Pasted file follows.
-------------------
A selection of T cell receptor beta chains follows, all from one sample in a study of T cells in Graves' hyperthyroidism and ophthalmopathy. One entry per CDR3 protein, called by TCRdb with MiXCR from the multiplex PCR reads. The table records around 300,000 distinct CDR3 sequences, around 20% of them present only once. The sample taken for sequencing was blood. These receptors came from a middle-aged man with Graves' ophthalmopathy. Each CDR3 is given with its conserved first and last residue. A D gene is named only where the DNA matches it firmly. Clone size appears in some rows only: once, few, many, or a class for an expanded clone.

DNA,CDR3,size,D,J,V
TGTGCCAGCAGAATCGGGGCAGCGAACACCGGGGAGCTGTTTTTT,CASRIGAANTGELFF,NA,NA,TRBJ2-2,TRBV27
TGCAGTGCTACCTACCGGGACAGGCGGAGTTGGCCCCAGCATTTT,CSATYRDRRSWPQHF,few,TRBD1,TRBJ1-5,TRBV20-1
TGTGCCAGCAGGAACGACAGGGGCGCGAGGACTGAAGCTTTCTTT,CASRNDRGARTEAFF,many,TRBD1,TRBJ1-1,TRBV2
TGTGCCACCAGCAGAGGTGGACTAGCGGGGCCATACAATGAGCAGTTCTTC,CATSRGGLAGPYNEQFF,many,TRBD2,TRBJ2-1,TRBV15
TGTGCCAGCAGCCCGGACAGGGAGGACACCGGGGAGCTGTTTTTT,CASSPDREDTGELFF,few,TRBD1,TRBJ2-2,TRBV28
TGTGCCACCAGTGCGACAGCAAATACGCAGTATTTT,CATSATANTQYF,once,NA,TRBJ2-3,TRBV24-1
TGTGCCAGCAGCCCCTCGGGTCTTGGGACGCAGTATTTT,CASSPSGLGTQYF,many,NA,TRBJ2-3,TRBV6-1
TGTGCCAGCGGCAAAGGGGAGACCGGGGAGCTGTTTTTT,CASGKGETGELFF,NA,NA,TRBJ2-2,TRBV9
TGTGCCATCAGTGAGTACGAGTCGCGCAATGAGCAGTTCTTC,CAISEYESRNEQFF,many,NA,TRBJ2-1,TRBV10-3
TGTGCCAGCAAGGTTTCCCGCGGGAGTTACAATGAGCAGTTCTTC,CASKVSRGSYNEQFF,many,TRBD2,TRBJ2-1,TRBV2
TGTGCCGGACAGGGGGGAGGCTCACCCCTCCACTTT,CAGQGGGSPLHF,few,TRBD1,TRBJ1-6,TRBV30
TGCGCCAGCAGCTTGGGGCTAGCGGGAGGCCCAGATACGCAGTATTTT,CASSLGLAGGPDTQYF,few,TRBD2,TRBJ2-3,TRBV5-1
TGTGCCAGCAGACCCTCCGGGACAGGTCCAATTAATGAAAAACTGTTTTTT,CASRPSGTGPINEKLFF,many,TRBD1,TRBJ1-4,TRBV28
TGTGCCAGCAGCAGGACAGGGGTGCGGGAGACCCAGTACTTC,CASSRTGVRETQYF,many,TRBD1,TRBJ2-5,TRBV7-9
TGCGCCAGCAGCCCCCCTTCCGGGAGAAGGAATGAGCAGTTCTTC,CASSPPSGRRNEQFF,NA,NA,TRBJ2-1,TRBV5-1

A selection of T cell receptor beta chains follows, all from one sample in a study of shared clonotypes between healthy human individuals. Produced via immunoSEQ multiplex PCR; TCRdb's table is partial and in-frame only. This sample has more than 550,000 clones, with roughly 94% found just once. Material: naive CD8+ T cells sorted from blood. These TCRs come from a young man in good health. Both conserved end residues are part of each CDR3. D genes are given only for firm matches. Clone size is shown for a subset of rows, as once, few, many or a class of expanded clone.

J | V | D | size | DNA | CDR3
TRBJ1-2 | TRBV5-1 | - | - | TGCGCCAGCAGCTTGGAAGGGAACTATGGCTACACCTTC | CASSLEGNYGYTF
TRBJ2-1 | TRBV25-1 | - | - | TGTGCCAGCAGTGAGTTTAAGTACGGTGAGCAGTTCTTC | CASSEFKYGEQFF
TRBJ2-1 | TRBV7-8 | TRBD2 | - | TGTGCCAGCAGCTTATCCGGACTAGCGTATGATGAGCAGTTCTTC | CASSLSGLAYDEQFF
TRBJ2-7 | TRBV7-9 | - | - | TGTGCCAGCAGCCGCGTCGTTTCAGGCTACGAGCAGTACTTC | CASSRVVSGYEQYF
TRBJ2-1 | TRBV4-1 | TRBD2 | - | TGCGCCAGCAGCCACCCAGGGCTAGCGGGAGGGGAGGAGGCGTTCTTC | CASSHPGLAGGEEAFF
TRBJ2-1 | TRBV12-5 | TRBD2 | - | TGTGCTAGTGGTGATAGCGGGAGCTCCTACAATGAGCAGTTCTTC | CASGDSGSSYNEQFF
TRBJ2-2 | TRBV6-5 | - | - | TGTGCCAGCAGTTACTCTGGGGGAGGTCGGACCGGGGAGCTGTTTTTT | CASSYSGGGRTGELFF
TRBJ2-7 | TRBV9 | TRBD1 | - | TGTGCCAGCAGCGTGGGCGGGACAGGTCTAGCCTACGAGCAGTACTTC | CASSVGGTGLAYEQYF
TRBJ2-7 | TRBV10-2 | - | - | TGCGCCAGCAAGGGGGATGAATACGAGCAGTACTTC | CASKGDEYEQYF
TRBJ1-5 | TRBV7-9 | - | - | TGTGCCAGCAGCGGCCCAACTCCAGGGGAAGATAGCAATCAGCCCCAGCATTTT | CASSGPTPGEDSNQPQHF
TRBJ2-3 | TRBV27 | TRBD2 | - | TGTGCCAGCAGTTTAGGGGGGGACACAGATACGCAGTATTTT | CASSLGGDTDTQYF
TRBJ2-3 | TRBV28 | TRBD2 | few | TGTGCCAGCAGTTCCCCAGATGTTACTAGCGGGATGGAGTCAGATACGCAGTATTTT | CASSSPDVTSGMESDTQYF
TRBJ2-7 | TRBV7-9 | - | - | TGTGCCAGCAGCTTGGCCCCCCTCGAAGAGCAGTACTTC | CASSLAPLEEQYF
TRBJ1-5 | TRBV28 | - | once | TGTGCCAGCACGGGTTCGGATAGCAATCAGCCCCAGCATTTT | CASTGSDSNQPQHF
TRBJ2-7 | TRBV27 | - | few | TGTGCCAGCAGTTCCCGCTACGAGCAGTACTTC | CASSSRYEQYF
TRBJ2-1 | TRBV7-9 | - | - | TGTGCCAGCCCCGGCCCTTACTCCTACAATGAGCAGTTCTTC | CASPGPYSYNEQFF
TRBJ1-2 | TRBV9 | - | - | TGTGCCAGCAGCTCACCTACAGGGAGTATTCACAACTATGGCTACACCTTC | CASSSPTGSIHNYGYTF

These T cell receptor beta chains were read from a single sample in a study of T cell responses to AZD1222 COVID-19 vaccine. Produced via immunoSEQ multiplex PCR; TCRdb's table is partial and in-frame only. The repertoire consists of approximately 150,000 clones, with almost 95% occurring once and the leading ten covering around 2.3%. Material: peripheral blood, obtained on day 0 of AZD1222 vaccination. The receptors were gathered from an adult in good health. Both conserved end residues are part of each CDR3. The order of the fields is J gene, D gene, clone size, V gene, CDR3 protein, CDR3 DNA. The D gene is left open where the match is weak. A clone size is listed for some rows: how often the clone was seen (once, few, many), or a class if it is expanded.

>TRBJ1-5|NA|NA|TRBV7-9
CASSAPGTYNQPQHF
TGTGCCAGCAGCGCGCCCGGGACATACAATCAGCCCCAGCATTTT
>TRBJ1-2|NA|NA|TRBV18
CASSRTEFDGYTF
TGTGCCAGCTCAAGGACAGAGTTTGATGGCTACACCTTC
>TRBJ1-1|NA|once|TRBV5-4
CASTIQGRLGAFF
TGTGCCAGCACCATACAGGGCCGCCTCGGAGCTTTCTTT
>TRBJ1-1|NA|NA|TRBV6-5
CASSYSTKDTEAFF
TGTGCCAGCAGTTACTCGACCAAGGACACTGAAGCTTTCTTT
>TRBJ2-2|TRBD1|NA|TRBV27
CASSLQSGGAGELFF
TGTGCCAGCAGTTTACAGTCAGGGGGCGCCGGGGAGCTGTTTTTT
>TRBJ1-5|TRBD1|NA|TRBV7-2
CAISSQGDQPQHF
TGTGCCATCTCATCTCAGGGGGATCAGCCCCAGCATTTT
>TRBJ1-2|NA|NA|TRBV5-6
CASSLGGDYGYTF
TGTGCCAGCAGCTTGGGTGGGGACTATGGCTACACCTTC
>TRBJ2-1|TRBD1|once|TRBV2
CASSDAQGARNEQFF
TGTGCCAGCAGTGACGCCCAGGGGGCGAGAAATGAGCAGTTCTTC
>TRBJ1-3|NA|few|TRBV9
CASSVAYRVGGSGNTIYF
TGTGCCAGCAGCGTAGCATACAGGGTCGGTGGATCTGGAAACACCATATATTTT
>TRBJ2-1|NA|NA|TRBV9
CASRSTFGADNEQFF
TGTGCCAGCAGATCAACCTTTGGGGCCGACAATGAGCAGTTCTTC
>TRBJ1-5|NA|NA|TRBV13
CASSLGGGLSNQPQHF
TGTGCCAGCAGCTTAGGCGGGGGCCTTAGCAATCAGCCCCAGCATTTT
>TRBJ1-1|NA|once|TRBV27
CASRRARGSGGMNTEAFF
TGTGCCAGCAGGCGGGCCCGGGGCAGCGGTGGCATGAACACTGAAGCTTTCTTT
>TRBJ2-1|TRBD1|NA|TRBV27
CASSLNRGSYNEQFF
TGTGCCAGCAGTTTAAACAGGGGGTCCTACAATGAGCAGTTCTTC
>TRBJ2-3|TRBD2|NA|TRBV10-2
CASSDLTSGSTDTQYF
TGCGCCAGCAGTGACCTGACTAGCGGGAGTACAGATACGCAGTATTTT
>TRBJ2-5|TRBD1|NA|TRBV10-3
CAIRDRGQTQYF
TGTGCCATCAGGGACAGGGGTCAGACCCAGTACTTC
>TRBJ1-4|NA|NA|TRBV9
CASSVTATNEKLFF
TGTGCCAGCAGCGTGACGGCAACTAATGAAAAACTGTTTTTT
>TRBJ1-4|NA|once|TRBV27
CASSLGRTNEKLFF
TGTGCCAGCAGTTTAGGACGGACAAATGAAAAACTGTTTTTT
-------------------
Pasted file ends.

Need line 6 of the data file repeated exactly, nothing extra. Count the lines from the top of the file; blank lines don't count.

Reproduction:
TGTGCCACCAGCAGAGGTGGACTAGCGGGGCCATACAATGAGCAGTTCTTC,CATSRGGLAGPYNEQFF,many,TRBD2,TRBJ2-1,TRBV15